Event objects all have a `message` method for writing to the default output stream whilst honouring the verbosity of the test runner. See `New messaging API that honours verbosity`_.
This event cannot be handled. If this event sets ``exc_info`` to None then the exception is suppressed and the test becomes a pass. After this event is completed ``event.exc_info`` is reraised - so the event can *modify* the exception by modifying ``exc_info``.
-This event is fired when a test execution is completed. It includes a great deal of information about the test and could be used to completely replace test reporting, making the test result potentially obsolete. It will be used by the junit-xml plugin to generate the xml reports describing the test run.
+These events are fired when a test execution is completed. They include a great deal of information about the test result and can be used to modify the report of a test (like custom outcomes) or to provide additional reporting (like junit compatible xml for example).
-If there are errors during a tearDown or clean up functions then this event may be fired several times for a test. For each call the ``stage`` will be different, although there could be several errors during clean up functions.
+Modifying the way a test result is reported should be done in the ``createReport`` event so that reporting plugins hooked into ``stopTest`` all see the same report.
+If there are errors during a tearDown or clean up functions then these event may be fired several times for a single test. For each call the ``stage`` will be different, although there could be several errors during clean up functions.
Attributes on the ``StopTestEvent`` are:
* ``timeTaken`` - total time for test execution from setUp to clean up functions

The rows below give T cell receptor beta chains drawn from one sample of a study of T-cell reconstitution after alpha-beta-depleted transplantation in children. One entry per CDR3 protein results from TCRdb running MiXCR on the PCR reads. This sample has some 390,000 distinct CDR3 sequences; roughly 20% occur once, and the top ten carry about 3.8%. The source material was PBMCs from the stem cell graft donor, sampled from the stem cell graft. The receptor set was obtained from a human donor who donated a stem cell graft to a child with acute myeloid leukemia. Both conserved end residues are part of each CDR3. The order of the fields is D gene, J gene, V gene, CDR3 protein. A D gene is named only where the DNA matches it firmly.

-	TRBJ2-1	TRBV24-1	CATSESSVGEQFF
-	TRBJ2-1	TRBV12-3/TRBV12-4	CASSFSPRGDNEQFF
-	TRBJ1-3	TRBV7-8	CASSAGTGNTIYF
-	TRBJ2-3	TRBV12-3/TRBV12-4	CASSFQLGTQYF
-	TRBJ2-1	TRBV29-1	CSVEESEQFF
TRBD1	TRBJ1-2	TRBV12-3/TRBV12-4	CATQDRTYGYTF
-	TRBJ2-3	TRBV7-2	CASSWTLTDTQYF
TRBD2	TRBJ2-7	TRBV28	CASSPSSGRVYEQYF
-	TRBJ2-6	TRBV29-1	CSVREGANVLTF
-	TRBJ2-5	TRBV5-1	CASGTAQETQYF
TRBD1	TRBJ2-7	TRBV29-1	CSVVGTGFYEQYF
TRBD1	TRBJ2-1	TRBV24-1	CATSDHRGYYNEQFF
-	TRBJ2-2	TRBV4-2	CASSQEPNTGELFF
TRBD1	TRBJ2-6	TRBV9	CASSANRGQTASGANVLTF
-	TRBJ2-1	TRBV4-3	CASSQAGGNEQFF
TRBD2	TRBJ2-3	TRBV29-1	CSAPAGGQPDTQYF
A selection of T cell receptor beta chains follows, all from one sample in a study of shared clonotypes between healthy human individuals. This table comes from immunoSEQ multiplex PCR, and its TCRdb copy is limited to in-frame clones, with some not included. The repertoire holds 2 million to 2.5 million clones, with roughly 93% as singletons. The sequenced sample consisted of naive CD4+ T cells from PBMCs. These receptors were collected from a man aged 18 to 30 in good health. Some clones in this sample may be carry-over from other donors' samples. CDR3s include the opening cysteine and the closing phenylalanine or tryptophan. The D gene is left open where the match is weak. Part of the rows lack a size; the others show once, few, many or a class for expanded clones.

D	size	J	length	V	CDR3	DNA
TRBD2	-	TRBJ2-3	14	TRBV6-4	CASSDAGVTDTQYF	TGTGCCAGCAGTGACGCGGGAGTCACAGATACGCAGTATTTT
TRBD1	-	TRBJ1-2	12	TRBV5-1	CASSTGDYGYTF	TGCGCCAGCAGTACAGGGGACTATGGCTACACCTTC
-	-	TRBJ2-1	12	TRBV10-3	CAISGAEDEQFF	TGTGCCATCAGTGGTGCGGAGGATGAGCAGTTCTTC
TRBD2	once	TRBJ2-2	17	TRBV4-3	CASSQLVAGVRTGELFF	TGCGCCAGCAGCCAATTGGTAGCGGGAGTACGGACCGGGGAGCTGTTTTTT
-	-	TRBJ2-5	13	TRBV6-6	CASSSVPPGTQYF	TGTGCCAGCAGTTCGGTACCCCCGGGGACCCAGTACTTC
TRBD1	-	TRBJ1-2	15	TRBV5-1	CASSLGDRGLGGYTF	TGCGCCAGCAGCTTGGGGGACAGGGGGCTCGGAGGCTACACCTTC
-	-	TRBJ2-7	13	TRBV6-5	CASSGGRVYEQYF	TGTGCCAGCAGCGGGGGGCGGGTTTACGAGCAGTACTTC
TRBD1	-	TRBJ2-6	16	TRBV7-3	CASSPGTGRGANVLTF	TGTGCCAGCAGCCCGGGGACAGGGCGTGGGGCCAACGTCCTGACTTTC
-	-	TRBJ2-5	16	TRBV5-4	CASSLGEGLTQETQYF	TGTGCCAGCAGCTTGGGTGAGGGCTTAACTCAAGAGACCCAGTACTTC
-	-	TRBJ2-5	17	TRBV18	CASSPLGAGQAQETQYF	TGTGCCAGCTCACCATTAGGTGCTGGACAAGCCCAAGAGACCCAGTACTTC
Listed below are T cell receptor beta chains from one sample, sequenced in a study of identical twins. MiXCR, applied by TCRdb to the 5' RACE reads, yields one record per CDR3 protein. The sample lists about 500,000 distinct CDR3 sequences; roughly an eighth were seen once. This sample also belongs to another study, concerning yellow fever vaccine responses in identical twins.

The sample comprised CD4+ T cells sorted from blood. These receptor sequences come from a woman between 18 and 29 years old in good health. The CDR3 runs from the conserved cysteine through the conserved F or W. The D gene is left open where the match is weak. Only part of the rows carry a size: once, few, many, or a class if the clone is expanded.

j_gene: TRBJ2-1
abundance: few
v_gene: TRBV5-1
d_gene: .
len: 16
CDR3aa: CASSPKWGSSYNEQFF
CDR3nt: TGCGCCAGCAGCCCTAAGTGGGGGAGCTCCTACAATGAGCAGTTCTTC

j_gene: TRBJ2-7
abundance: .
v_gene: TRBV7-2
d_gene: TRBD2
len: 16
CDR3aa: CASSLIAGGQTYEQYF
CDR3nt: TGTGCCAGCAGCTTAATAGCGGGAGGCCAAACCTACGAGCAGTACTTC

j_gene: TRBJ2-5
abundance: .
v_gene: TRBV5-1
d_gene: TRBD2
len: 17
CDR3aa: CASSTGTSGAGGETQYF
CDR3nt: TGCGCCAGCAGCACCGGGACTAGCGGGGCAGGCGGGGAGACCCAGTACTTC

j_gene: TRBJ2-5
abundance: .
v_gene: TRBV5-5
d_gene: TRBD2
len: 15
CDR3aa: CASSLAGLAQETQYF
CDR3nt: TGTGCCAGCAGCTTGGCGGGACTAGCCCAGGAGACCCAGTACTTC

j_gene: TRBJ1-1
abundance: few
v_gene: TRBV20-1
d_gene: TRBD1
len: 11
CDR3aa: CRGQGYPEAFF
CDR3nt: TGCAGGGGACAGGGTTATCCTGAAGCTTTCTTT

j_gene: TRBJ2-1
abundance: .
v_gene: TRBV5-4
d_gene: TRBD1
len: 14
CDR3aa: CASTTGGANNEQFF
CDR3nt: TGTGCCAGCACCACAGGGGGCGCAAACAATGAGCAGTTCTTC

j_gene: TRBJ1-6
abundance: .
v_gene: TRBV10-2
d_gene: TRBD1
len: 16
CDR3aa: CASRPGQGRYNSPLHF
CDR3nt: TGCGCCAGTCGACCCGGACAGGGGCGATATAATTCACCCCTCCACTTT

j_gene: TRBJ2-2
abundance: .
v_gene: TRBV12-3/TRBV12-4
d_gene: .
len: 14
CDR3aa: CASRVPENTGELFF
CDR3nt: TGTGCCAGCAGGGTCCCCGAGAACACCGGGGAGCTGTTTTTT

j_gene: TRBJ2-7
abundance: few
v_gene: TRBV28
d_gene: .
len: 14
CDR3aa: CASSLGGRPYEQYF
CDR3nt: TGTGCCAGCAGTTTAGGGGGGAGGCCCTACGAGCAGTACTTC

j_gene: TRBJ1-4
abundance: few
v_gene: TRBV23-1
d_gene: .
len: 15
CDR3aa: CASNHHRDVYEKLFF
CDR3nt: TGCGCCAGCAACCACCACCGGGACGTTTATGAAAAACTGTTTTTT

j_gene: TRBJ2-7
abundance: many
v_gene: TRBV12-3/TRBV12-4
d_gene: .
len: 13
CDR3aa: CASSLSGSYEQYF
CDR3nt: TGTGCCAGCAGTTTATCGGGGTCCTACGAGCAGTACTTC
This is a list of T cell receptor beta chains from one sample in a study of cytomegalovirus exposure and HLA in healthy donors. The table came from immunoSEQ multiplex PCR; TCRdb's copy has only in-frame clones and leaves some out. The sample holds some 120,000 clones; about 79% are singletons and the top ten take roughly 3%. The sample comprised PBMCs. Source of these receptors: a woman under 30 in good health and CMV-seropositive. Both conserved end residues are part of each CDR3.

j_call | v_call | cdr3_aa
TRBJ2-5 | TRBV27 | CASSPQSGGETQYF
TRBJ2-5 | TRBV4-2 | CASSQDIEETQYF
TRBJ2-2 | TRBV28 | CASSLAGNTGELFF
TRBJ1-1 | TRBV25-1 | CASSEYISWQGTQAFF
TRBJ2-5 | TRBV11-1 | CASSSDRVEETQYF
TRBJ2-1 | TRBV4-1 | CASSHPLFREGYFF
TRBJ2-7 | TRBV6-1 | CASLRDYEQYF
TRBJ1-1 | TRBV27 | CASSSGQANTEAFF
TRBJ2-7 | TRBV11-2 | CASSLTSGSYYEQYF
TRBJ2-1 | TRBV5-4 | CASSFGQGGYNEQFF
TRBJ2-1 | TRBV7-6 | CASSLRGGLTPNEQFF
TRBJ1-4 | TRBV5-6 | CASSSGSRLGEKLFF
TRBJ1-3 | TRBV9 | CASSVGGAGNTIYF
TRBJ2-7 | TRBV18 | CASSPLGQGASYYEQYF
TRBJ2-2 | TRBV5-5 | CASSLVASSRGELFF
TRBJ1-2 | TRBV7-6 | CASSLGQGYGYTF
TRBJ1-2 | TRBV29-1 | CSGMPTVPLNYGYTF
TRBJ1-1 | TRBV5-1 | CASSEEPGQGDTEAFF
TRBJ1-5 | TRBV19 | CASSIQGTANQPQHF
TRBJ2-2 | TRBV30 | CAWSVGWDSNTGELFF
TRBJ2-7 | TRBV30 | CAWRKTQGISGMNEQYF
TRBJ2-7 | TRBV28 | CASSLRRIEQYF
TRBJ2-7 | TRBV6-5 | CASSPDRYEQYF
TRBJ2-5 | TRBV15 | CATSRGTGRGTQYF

* ``stage`` - one of setUp, call, tearDown, cleanUp, or None for success
* ``outcome`` - one of passed, failed, error, skipped, unexpectedSuccess, expectedFailure
+* ``standardOutcome`` - normally the same as ``outcome``, but guaranteed to always be one of the standard set of outcomes even if a custom outcome is used - tools that can only handle the standard set of outcomes should use this attribute instead of ``outcome``
+* ``shortResult`` - the single letter used for reporting the test result during the run (typically '.', 's', etc)
+* ``longResult`` - longer text for reporting results during a run ("ok", "skipped", etc)
+* ``description`` - description of the test (produced by calling ``result.getDescription(test)`` or ``str(test)`` if the result has no ``getDescription`` method)
+* ``traceback`` - the traceback that will be output in the event of a test fail or error (produced by calling ``test.formatTraceback(exc_info)`` or ``util.formatTraceback(exc_info)`` if the test has no ``formatTraceback`` method) or None
+* ``metadata`` - a dictionary that can be used for attaching arbitrary metadata to test reports, for use by custom reporting tools
The outcomes all correspond to an attribute that will be set to True or False depending on outcome:
In addition there is a ``skipReason`` that will be None unless the test was skipped, in which case it will be a string containing the reason.
-This event cannot be handled.
+This event cannot be handled.
Handler functions may modify ``event.message`` and ``event.verbosity`` and the modified values will be used.
+beforeSummaryReport & afterSummaryReport
+These two events fire before and after the summary of the test run is output. It can be used by plugins to output additional information about the test run. Both these events use the same ``ReportEvent`` objects. Attributes available are:
+* ``runner`` - the test runner
+* ``result`` - the test result
+Note that if you want to output information before the test failure / error messages are output you can use the ``stopTestRun`` event.
New messaging API that honours verbosity